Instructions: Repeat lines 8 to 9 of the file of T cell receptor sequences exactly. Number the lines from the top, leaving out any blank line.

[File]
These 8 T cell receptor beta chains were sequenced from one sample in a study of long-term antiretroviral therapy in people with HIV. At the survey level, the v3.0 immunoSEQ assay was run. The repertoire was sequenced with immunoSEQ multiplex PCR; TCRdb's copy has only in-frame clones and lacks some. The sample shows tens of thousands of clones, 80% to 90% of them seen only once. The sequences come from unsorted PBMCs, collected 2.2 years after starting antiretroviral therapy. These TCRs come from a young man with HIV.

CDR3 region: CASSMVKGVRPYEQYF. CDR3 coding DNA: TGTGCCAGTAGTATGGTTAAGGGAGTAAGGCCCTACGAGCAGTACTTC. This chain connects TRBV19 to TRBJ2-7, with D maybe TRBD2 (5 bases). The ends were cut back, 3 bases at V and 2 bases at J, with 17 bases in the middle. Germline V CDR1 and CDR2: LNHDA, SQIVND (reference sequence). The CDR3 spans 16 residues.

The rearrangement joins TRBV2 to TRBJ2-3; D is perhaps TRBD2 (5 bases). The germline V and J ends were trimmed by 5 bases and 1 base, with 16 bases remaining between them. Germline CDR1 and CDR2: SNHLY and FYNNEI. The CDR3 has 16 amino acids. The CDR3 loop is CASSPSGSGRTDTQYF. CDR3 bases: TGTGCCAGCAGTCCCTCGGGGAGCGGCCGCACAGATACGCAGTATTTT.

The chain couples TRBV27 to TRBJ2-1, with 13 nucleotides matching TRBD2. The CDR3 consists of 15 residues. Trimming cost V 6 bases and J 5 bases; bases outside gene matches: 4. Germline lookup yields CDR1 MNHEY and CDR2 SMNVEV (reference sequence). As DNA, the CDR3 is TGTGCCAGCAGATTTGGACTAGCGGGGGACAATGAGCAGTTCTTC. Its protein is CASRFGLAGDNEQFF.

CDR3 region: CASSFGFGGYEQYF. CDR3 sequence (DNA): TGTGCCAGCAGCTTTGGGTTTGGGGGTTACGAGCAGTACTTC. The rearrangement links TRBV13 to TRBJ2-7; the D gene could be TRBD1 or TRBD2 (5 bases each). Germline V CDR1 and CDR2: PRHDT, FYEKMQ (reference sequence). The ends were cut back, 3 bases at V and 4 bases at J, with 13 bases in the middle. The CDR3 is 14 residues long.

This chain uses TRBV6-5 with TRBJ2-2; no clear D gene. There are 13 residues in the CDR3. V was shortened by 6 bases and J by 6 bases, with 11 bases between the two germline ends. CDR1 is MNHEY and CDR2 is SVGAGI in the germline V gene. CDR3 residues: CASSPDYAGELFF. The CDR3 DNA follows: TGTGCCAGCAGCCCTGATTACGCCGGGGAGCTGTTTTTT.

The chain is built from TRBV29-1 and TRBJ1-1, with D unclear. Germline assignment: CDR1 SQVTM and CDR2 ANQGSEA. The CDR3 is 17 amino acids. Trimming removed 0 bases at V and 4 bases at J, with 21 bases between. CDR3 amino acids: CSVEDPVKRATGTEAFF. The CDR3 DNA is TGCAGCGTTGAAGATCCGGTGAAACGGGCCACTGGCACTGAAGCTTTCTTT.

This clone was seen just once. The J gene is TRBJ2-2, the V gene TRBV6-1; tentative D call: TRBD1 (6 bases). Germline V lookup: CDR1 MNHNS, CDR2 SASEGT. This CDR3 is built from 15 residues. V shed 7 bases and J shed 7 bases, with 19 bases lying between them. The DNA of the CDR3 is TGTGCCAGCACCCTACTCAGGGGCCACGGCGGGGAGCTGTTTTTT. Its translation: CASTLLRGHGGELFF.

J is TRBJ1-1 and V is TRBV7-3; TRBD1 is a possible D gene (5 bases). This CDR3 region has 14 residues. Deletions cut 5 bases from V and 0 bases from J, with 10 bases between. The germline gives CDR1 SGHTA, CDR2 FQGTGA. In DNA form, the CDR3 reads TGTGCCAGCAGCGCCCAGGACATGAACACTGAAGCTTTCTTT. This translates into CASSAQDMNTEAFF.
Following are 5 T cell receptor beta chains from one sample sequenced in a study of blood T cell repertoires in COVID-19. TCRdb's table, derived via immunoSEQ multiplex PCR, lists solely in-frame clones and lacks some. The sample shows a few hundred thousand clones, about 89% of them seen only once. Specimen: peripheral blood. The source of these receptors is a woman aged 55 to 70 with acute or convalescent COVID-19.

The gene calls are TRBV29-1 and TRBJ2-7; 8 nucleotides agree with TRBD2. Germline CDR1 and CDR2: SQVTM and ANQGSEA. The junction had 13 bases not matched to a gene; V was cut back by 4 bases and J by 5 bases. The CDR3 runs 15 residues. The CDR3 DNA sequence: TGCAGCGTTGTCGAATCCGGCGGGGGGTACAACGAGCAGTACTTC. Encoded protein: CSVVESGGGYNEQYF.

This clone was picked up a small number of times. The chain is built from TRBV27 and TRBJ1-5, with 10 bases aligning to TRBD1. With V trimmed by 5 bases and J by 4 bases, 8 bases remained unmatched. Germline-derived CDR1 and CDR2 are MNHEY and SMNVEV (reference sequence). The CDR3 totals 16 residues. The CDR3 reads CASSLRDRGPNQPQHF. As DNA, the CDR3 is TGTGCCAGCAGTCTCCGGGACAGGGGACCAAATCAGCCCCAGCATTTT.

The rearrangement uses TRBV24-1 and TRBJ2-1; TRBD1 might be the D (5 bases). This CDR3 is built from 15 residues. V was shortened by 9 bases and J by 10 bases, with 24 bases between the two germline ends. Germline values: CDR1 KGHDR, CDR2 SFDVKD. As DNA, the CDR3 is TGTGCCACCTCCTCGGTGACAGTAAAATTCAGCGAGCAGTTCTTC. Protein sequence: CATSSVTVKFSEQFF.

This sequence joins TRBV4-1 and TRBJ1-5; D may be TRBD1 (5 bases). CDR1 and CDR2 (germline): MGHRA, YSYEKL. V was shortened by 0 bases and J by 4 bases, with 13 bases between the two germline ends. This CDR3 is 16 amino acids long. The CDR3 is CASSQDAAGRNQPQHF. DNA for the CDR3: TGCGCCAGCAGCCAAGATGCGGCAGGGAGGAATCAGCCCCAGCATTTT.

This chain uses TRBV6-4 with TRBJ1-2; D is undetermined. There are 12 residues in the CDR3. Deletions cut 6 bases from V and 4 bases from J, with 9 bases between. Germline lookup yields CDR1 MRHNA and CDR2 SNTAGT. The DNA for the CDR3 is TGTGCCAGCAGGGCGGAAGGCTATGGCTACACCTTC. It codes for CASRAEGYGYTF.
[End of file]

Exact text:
This clone was seen just once. The J gene is TRBJ2-2, the V gene TRBV6-1; tentative D call: TRBD1 (6 bases). Germline V lookup: CDR1 MNHNS, CDR2 SASEGT. This CDR3 is built from 15 residues. V shed 7 bases and J shed 7 bases, with 19 bases lying between them. The DNA of the CDR3 is TGTGCCAGCACCCTACTCAGGGGCCACGGCGGGGAGCTGTTTTTT. Its translation: CASTLLRGHGGELFF.

J is TRBJ1-1 and V is TRBV7-3; TRBD1 is a possible D gene (5 bases). This CDR3 region has 14 residues. Deletions cut 5 bases from V and 0 bases from J, with 10 bases between. The germline gives CDR1 SGHTA, CDR2 FQGTGA. In DNA form, the CDR3 reads TGTGCCAGCAGCGCCCAGGACATGAACACTGAAGCTTTCTTT. This translates into CASSAQDMNTEAFF.